OBJECTIVE To evaluate methods used to ascertain, define, and report adverse events (AEs) in companion animal clinical trials involving cancer treatment. DESIGN Systematic review. SAMPLE English-language articles describing prospective clinical trials involving dogs and cats with naturally occurring cancer published in peer-reviewed journals between 2008 and 2014. PROCEDURES Reports were identified via MEDLINE and CAB database searches combined with a hand-searching strategy. General article characteristics were abstracted and summarized. Data for AE reporting were collected with a 14-item checklist adapted from the 2004 CONSORT extension for reporting harms. Study characteristics associated with the AE reporting checklist score were identified by means of linear regression analysis. RESULTS 168 articles with data for 6,132 animals were included. Standardized terminology was significantly more likely to be used to describe AEs for trials that included chemotherapy (92/115 [80.0%]) than for trials that did not (16/53 [30.2%]). Median AE reporting checklist score was 5 out of 14 (range, 0 to 12). Poorly reported items included methods and time frame of AE ascertainment, AE data analysis, and reasons for treatment discontinuation and death. Trials with industry funding, a single-arm design, and treatment with chemotherapy were associated with a significantly higher quality of AE reporting. CONCLUSIONS AND CLINICAL RELEVANCE Reporting of adverse events in veterinary clinical trials evaluating cancer treatment was selective and heterogeneous. Harms associated with cancer treatments could be underestimated because of suboptimal collection and reporting of AE data. Findings supported the adoption of a higher standard for AE surveillance and reporting in veterinary patients.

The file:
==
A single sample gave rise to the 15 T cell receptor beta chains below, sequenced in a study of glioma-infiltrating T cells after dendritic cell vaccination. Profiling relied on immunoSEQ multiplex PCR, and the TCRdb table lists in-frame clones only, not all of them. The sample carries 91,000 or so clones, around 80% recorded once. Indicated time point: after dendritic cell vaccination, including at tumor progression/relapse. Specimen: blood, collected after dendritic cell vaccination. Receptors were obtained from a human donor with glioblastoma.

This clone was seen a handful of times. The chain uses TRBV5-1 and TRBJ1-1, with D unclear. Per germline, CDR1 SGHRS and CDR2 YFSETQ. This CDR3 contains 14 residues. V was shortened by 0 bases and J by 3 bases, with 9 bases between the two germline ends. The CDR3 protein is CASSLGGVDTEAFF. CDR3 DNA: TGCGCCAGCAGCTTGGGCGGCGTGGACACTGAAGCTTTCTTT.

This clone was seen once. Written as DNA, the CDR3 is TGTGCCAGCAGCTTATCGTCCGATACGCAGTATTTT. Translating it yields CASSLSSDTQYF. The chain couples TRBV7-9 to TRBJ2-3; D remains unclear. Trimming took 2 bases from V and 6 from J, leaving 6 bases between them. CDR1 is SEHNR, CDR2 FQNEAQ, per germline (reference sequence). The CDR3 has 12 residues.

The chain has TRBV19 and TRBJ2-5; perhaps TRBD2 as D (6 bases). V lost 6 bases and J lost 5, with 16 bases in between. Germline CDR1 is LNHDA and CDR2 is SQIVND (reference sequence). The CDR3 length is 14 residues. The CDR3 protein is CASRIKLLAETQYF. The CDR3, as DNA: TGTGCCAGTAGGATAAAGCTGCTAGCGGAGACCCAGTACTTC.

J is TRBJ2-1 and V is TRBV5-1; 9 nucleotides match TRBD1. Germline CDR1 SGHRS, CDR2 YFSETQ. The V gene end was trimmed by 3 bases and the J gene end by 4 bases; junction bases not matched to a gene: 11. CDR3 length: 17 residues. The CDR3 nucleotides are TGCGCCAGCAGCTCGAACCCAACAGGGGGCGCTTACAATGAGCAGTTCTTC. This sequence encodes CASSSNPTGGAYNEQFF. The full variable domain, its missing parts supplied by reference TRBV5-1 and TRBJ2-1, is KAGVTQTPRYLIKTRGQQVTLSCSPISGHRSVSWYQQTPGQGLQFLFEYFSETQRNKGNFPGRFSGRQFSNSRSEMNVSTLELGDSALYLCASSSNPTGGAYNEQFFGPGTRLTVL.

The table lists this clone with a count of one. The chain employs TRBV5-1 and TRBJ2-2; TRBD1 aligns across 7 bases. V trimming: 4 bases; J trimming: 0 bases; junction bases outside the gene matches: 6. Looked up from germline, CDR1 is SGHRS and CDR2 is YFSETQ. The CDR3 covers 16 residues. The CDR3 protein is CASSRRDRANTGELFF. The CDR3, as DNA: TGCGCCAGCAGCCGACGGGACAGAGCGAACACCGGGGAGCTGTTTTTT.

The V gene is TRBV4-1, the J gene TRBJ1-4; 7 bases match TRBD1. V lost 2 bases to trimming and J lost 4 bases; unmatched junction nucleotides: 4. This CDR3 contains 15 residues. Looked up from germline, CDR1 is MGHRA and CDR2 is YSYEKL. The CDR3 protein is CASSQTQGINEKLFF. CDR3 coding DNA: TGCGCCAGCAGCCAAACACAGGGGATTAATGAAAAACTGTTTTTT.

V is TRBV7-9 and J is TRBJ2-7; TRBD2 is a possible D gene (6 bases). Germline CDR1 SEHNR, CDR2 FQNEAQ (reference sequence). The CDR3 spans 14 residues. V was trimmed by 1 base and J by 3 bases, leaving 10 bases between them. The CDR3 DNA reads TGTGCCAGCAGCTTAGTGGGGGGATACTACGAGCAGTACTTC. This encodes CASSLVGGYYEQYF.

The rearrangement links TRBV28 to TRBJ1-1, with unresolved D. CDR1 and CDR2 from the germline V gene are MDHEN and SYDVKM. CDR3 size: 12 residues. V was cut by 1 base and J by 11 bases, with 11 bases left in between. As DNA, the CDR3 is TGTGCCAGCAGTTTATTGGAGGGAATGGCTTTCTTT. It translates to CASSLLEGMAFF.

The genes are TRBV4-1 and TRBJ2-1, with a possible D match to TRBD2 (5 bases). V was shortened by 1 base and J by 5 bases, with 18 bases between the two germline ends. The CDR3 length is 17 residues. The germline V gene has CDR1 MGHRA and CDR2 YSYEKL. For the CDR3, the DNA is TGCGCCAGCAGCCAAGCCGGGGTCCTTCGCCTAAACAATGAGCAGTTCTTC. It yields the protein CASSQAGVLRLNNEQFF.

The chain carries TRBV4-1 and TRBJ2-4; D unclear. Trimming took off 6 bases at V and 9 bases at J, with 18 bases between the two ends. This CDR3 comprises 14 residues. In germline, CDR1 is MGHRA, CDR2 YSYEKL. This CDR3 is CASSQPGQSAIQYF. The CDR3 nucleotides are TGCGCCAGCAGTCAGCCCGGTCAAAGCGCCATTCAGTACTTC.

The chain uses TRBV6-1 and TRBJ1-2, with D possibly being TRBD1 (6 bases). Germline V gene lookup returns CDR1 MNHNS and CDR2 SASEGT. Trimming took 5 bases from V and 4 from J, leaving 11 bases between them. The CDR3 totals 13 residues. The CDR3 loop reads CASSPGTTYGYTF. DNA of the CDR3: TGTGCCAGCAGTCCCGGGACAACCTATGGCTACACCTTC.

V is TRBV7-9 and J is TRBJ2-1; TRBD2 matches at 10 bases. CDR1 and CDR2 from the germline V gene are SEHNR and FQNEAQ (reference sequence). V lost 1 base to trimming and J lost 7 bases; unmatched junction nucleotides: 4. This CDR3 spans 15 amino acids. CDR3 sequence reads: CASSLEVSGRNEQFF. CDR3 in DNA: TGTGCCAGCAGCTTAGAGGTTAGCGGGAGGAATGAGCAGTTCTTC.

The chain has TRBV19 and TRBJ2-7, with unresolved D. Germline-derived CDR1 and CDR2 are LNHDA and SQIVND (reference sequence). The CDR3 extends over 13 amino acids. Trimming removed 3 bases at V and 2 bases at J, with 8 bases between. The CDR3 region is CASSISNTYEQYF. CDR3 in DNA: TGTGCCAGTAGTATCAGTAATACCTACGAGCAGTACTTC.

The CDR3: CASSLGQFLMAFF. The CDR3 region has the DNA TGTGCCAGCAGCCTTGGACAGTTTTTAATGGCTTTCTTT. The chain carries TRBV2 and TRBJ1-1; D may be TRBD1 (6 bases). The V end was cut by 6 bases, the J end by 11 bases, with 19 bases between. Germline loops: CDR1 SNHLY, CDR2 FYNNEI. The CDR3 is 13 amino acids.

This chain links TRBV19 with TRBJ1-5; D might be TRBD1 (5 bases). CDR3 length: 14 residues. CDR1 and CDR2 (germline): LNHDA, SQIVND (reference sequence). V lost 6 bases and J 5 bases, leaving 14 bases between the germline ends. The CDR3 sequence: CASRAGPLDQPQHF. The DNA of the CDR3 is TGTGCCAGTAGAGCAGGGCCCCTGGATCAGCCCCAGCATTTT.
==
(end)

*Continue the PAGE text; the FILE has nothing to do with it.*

|Original language||English (US)|
|Number of pages||9|
|Journal||Journal of the American Veterinary Medical Association|
|State||Published - Nov 1 2016|
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